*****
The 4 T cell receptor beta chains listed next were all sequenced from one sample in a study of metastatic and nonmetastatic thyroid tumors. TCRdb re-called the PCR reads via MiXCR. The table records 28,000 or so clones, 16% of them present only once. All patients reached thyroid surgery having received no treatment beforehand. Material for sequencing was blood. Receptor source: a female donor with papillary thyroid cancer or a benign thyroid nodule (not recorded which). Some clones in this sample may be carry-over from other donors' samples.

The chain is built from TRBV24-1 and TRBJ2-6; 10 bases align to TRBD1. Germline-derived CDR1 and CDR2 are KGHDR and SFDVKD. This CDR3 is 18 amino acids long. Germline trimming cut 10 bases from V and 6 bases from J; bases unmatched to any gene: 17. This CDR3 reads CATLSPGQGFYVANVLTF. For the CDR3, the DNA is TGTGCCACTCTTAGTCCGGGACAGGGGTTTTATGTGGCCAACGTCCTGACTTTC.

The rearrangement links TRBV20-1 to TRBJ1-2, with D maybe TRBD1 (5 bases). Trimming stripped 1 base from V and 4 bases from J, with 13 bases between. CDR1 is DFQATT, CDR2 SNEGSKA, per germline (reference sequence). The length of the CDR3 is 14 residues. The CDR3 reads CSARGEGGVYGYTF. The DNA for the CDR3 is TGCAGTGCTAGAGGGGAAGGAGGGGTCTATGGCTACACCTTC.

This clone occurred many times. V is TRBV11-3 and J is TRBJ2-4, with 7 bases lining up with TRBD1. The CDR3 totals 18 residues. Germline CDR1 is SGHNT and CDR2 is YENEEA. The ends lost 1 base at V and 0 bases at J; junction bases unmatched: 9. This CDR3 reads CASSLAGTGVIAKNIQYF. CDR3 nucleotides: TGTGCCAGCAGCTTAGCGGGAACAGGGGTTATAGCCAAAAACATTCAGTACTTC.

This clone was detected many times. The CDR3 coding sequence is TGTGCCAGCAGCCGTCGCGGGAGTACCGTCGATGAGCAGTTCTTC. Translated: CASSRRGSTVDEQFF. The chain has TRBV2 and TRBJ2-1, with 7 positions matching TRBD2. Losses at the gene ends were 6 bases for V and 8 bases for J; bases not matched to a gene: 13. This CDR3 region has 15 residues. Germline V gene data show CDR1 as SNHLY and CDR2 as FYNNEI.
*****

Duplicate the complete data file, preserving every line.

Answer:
The 4 T cell receptor beta chains listed next were all sequenced from one sample in a study of metastatic and nonmetastatic thyroid tumors. TCRdb re-called the PCR reads via MiXCR. The table records 28,000 or so clones, 16% of them present only once. All patients reached thyroid surgery having received no treatment beforehand. Material for sequencing was blood. Receptor source: a female donor with papillary thyroid cancer or a benign thyroid nodule (not recorded which). Some clones in this sample may be carry-over from other donors' samples.

The chain is built from TRBV24-1 and TRBJ2-6; 10 bases align to TRBD1. Germline-derived CDR1 and CDR2 are KGHDR and SFDVKD. This CDR3 is 18 amino acids long. Germline trimming cut 10 bases from V and 6 bases from J; bases unmatched to any gene: 17. This CDR3 reads CATLSPGQGFYVANVLTF. For the CDR3, the DNA is TGTGCCACTCTTAGTCCGGGACAGGGGTTTTATGTGGCCAACGTCCTGACTTTC.

The rearrangement links TRBV20-1 to TRBJ1-2, with D maybe TRBD1 (5 bases). Trimming stripped 1 base from V and 4 bases from J, with 13 bases between. CDR1 is DFQATT, CDR2 SNEGSKA, per germline (reference sequence). The length of the CDR3 is 14 residues. The CDR3 reads CSARGEGGVYGYTF. The DNA for the CDR3 is TGCAGTGCTAGAGGGGAAGGAGGGGTCTATGGCTACACCTTC.

This clone occurred many times. V is TRBV11-3 and J is TRBJ2-4, with 7 bases lining up with TRBD1. The CDR3 totals 18 residues. Germline CDR1 is SGHNT and CDR2 is YENEEA. The ends lost 1 base at V and 0 bases at J; junction bases unmatched: 9. This CDR3 reads CASSLAGTGVIAKNIQYF. CDR3 nucleotides: TGTGCCAGCAGCTTAGCGGGAACAGGGGTTATAGCCAAAAACATTCAGTACTTC.

This clone was detected many times. The CDR3 coding sequence is TGTGCCAGCAGCCGTCGCGGGAGTACCGTCGATGAGCAGTTCTTC. Translated: CASSRRGSTVDEQFF. The chain has TRBV2 and TRBJ2-1, with 7 positions matching TRBD2. Losses at the gene ends were 6 bases for V and 8 bases for J; bases not matched to a gene: 13. This CDR3 region has 15 residues. Germline V gene data show CDR1 as SNHLY and CDR2 as FYNNEI.